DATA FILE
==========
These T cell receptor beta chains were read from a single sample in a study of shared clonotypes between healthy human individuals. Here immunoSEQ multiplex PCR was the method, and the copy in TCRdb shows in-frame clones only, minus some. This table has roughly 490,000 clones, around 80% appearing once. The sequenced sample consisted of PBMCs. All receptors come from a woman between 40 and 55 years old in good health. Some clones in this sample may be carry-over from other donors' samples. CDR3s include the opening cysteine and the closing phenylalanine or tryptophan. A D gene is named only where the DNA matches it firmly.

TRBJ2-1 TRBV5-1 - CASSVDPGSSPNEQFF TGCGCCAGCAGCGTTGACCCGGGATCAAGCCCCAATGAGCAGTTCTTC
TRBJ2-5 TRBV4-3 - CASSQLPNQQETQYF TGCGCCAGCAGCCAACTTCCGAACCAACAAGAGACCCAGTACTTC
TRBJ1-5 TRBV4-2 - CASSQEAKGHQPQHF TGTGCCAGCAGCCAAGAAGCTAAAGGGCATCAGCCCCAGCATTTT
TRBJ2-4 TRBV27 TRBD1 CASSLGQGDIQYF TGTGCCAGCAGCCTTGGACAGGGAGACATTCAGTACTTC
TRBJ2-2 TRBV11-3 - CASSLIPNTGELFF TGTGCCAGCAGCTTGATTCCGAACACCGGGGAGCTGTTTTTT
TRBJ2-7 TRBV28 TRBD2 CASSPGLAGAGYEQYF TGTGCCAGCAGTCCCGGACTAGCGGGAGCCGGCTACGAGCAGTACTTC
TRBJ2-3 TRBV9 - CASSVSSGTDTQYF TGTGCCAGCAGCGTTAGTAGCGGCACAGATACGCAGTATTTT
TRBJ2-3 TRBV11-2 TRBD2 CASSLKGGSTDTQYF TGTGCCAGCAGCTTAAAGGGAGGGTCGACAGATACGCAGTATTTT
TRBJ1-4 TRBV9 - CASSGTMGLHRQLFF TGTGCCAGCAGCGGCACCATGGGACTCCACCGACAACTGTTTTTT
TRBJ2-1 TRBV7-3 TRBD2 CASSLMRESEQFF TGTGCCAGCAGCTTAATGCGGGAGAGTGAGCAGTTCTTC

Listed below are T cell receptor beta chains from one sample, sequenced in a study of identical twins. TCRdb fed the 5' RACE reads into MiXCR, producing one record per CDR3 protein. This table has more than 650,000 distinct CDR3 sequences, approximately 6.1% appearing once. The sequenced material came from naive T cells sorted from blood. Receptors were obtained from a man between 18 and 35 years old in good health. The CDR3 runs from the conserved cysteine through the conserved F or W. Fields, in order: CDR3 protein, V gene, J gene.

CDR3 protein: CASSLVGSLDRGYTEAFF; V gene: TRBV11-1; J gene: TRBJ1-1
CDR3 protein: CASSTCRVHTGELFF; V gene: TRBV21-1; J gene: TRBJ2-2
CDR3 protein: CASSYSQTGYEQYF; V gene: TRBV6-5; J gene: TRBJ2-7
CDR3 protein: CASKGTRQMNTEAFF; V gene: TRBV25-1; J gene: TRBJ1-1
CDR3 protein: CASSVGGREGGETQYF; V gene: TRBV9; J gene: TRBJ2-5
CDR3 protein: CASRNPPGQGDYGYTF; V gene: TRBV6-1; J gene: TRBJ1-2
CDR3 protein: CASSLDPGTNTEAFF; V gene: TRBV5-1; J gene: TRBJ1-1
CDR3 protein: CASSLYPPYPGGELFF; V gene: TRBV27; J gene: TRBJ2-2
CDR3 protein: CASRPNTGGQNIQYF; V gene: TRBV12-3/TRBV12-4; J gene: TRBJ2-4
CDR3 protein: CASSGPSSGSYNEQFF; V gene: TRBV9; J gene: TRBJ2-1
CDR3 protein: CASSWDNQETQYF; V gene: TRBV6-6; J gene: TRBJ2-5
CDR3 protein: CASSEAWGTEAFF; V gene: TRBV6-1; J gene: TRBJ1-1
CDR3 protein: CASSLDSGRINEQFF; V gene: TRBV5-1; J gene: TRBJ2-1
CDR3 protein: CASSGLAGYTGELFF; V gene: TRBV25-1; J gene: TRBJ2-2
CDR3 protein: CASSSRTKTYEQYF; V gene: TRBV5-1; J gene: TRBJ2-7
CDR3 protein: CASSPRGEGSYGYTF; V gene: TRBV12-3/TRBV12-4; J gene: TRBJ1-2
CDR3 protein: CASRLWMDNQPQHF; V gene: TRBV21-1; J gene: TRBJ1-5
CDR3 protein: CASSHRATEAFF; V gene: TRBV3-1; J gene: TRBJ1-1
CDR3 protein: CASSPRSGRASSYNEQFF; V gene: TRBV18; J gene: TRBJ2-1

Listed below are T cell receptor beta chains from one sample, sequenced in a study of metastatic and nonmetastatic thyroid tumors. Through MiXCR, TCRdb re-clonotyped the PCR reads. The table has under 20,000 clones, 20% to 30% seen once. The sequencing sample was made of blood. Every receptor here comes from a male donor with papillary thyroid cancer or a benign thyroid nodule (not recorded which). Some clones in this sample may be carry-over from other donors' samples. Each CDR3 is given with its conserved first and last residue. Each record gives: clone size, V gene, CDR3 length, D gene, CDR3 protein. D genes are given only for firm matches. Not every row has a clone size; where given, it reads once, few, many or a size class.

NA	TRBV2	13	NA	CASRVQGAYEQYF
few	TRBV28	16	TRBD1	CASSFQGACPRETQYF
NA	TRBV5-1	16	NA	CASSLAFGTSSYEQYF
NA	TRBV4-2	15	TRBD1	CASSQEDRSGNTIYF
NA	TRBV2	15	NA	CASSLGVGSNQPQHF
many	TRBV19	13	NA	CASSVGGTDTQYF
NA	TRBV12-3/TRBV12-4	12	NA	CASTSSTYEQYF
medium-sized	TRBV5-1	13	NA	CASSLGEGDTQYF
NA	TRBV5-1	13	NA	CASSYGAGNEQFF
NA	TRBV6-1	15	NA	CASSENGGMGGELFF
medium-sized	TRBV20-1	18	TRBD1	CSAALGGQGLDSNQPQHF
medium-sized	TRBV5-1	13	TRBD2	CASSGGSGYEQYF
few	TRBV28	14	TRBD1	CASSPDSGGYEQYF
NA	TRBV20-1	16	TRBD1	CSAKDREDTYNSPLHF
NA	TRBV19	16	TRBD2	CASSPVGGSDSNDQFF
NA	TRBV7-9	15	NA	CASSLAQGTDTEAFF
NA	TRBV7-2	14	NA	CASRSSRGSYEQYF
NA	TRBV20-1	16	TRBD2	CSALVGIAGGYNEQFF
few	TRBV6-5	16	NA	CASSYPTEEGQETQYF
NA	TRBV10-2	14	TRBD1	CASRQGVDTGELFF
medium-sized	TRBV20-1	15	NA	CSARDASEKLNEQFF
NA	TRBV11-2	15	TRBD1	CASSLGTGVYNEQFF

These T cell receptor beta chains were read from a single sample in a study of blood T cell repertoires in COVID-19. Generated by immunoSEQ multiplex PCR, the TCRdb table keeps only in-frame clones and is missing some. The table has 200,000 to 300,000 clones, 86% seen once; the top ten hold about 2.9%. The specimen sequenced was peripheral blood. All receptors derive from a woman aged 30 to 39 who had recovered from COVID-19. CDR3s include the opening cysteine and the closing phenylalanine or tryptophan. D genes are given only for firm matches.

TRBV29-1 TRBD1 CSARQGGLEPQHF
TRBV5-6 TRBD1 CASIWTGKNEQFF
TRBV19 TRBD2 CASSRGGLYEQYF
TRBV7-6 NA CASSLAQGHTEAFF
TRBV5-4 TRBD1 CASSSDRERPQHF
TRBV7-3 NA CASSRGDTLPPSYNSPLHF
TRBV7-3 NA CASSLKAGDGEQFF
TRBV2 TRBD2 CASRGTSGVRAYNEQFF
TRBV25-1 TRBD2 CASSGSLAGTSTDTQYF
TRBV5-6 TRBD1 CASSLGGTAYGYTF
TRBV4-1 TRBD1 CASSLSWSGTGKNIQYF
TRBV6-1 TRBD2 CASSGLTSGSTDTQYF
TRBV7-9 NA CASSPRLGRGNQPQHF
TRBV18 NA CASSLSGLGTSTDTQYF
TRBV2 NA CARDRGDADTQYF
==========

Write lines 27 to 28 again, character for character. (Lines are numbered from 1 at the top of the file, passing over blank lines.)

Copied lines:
CDR3 protein: CASSSRTKTYEQYF; V gene: TRBV5-1; J gene: TRBJ2-7
CDR3 protein: CASSPRGEGSYGYTF; V gene: TRBV12-3/TRBV12-4; J gene: TRBJ1-2